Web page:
This map, sketched by explorer Captain William Clark in early November 1805, shows the Columbia River between the Cascade Rapids and Sauvie Island — which Clark called “Wappato Island” for tubers that Natives cultivated there. On the map, Clark noted a number of Native American villages, rivers and creeks, and camping …
Up the Columbia and Back with the Nez Perce
The Corps left Fort Clatsop on March 23, 1806, in a hurry to reach Nez Perce country and cross the mountains that had so tortured them the year before. Ten days of pushing against the Columbia’s current took them to the mouth of the Willamette River, which they had missed entirely on their descent. Clark ascended the river to near present-day Swan Island, where he noted: “at this place I think the wedth of the river may be Stated at 500 yards and Sufficiently deep for a Man of War or Ship of any burthen.” He also learned about the Clackamas River and a major fishing site at the falls of the Willamette. His detailed maps of the region filled in more details about the Columbia’s confusing drainage pattern, but adherence to preconceived geographical ideas led him to imagine the source of the Willamette far south of its origin.
Upstream from the Willamette and past the Sandy River, the Corps struggled against a strong current in the Gorge. Their poor relations with Indians at the Cascades did not improve. On the descent in the fall of 1805, the captains had complained about theft and the Indians’ demands for payments to pass by the rapids. In 1806, tensions increased. At one point, a Corps member drew a knife on an Indian, others stole Lewis’s dog, Seaman, which prompted Lewis to send “three men in pursuit of the theives with orders if they made the least resistence or difficulty in surrendering the dog to fire on them.” The episode ended without violence, but they had more difficulty at The Dalles one week later.
The Columbia’s current forced them to abandon their two pirogues and to seek horses from Indians who demanded high prices—“double that which we had formerly given for those which we purchased from the Shoshonees”—and would give up only four, even though, as Lewis noted with frustration, “they have a great abundance of horse but will not dispose of them.” Lewis lost all patience in his negotiations, railed at pilfering that bedeviled the Corps, and informed the Indians:
I would shoot the first of them that attempted to steal an article from us. that we were not affraid to fight them, that I had it in my power at that moment to destroy them all and set fire to their houses, but it was not my wish to treat them with severity provided they would let my property alone.
By then, Lewis and Clark had abandoned their mission of establishing trade relations with Indian groups on the Columbia. Their need for horses and their eagerness to return to the Plains and the Missouri seemed to encourage their willingness to end trade negotiations and flex their power as an answer to Indian intransigence.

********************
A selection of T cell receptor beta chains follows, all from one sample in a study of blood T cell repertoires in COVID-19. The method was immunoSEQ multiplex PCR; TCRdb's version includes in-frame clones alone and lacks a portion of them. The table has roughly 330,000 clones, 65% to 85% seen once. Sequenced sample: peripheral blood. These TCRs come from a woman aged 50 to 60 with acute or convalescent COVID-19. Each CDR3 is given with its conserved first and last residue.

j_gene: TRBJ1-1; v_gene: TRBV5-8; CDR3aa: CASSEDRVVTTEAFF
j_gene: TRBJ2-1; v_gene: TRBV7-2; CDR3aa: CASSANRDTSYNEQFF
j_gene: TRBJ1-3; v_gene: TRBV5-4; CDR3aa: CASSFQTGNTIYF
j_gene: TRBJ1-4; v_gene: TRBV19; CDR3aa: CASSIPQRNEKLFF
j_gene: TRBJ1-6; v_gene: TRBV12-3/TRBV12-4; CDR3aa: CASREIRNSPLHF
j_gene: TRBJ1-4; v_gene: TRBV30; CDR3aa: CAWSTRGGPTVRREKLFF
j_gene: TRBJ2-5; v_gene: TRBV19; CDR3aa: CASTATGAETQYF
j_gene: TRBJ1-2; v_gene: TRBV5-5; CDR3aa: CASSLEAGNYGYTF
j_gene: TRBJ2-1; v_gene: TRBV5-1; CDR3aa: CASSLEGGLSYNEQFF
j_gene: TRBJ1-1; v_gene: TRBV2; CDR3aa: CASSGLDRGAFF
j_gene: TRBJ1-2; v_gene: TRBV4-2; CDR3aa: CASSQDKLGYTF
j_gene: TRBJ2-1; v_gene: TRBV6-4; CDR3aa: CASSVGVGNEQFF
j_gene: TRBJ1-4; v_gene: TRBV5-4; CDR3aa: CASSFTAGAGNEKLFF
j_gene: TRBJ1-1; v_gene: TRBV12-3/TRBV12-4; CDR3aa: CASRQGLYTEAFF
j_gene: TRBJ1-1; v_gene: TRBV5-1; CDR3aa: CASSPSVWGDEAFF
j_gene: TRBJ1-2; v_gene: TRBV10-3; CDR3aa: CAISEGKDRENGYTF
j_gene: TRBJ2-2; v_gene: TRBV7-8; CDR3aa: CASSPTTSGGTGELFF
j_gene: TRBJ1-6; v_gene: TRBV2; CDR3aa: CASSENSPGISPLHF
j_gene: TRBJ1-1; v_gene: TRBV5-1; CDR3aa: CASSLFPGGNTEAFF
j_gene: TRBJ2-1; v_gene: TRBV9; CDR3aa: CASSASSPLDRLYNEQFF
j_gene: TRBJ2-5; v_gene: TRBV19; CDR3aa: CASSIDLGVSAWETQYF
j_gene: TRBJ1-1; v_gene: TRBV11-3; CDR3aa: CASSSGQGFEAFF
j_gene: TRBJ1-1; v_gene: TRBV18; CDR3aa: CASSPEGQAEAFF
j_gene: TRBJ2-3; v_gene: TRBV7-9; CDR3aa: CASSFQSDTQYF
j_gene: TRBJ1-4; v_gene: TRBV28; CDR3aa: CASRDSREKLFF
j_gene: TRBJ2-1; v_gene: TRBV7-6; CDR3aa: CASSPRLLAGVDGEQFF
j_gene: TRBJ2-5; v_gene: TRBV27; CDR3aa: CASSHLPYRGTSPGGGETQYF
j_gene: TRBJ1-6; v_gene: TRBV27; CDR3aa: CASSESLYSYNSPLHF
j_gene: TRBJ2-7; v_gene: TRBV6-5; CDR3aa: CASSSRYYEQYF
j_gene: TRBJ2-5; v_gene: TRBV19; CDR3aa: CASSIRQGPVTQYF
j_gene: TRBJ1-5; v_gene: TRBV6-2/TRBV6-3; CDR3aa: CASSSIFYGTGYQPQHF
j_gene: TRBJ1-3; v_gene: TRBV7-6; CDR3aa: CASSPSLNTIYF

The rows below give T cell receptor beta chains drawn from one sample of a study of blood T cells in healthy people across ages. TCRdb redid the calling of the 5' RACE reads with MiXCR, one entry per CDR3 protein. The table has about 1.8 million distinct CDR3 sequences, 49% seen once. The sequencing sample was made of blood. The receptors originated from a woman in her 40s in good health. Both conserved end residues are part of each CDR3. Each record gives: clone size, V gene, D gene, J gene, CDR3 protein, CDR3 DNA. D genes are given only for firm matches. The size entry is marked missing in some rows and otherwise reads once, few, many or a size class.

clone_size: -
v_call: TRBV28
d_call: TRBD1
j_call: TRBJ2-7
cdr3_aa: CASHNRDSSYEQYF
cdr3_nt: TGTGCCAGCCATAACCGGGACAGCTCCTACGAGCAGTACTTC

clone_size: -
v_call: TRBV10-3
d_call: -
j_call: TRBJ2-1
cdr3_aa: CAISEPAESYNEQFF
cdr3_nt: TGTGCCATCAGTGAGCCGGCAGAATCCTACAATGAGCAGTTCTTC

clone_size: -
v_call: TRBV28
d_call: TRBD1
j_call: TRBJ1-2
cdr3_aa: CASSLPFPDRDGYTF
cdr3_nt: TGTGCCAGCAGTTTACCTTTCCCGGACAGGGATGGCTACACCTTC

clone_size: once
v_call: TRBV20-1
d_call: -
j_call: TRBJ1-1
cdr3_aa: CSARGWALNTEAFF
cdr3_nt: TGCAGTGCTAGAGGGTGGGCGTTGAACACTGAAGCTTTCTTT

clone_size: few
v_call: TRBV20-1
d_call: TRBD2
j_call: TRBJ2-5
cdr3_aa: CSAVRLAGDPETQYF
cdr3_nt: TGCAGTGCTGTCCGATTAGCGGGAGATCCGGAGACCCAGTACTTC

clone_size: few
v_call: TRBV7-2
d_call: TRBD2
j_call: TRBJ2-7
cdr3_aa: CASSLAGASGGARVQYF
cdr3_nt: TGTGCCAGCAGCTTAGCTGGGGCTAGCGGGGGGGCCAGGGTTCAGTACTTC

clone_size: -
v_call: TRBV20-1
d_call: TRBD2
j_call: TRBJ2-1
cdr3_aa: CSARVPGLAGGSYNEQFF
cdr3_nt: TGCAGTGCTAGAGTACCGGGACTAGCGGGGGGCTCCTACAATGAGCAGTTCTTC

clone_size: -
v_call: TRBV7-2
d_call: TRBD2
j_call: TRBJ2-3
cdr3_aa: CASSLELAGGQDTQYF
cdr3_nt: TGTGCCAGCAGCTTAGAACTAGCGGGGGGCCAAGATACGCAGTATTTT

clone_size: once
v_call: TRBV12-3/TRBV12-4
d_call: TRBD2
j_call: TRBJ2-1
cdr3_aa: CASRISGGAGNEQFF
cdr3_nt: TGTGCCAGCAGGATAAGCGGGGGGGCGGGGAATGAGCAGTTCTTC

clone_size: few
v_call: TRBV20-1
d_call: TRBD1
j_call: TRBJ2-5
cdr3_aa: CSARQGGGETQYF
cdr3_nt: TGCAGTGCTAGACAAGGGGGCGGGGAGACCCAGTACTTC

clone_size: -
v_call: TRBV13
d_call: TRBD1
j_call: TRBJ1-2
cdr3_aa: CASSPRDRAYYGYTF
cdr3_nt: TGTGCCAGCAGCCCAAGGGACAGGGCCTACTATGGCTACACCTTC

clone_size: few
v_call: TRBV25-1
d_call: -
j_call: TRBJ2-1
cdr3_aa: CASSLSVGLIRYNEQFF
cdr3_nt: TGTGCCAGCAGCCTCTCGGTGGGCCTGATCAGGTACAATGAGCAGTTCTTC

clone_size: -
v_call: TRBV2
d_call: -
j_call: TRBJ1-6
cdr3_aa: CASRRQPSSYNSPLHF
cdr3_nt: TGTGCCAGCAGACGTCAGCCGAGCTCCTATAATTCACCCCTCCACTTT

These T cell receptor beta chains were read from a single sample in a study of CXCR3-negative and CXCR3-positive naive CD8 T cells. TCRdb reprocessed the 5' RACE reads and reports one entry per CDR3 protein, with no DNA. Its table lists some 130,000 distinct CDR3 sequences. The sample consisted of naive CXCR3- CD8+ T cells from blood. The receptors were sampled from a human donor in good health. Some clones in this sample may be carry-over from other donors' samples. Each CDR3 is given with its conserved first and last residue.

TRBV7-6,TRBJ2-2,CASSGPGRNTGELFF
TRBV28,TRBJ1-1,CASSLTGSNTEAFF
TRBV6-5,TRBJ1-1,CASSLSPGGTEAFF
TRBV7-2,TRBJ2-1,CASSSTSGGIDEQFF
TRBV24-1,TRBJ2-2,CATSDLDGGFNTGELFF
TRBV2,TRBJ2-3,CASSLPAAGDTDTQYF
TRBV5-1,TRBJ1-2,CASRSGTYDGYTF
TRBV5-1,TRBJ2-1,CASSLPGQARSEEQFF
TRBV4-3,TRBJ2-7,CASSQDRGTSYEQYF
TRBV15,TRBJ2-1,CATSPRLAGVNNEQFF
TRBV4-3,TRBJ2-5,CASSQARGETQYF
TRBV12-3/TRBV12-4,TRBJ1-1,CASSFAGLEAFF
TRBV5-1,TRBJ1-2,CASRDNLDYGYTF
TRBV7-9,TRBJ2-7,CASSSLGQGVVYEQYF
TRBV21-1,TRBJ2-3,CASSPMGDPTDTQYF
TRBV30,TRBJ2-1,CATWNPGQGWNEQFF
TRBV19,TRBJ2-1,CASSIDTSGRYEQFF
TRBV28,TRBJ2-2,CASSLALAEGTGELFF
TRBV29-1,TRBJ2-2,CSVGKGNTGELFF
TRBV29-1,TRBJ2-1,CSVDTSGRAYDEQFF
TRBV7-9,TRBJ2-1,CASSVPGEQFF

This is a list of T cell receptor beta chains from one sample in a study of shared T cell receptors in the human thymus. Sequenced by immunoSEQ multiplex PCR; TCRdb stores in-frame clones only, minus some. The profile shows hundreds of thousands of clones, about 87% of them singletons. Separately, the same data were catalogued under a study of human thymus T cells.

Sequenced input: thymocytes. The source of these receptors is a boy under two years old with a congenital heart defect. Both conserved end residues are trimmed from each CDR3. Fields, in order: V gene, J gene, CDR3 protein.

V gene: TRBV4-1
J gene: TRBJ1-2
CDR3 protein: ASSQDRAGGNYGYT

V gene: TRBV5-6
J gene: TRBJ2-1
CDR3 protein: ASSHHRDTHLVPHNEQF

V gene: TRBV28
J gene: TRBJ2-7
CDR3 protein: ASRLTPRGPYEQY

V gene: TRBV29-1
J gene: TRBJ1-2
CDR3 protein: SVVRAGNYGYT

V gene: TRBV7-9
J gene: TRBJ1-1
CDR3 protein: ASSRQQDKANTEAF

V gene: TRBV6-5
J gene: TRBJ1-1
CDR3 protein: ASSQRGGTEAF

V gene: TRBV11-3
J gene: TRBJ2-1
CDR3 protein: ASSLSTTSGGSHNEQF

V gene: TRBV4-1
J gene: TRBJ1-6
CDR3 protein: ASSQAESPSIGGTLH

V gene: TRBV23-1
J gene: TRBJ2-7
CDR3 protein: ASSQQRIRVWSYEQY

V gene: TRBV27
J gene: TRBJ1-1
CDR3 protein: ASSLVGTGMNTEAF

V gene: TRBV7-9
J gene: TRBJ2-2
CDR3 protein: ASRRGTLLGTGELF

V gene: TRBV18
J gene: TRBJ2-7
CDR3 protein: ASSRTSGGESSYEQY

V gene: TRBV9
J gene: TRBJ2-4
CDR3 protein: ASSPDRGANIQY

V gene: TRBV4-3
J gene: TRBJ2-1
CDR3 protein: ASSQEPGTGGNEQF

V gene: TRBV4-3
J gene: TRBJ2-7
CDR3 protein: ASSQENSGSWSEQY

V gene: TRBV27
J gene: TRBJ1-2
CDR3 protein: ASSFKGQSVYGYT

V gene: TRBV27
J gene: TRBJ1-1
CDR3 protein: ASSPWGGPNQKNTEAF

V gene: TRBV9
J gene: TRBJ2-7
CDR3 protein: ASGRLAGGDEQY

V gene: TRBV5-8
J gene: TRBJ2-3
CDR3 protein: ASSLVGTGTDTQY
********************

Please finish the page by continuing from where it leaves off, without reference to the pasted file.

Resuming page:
At the mouth of the Snake River, the Corps finally made satisfactory connections with the Wallulas. Chief Yelleppit, who welcomed potential trade in firearms from the Americans, sold them horses and provided directions for an overland shortcut that eliminated what would have been a brutal ascent of the lower Snake to the Nez Percecamps and the horses they had left behind in 1805.
At their old camp along the Clearwater River, the captains reunited with the Nez Perce but found themselves far too early to cross the snow-laden Bitterroot Mountains. With the Nez Perce, Lewis and Clark displayed more patience, realizing that this tribe could well play a significant role in future relations with the United States in territory that it claimed jointly with Great Britain. The Nez Perce offered “that they were pore but their hearts were good [and] we might be assured of their sincerety.” The captains offered to take a Nez Perce representative to Washington, D.C., but Indian negotiators demurred, asking for firearms first. Delayed by nearly a month waiting for the snow to melt in the high country, the Corps camped along the Clearwater and interacted with Indian families, while Clark used his medicine kit to doctor ails among their hosts.
While the Corps settled into Camp Choppunish, their name for the Clearwater resting place, Sergeant John Ordway and two others went on a week-long exploring mission to find a route to the Snake River. Ordway and his companions struck the Salmon River instead, and then looped back to the Clearwater, thereby providing Clark with more geographic information. By the time Ordway returned, the Corps’ eagerness to head east over the mountains led the captains to once again leave a camp too early. On June 17, as Ordway recorded it:
when we got half way up it [mountain trail] the ground was covred with Snow 3 or 4 feet deep as we ascended higher it got deeper until we got to the top of the mountain where it was 12 or 15 feet
Faced with impossible conditions, according to Sergeant Patrick Gass,“we therefore halted to determine what was best to be done, as it appeared not only imprudent but highly dangerous to proceed without a guide of any kind.” Trading one of the “Short rifles,” the Corps secured guidance from two Nez Perce for the trek over Lolo Trail. Reaching the hot springs at Traveler’s Rest on June 29, the Expedition stopped, indulged in a soak to refresh themselves, and prepared for their return to United States territory.
© William L. Lang, 2004. Updated and revised by OHP staff, 2014.
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This entry was last updated on March 17, 2018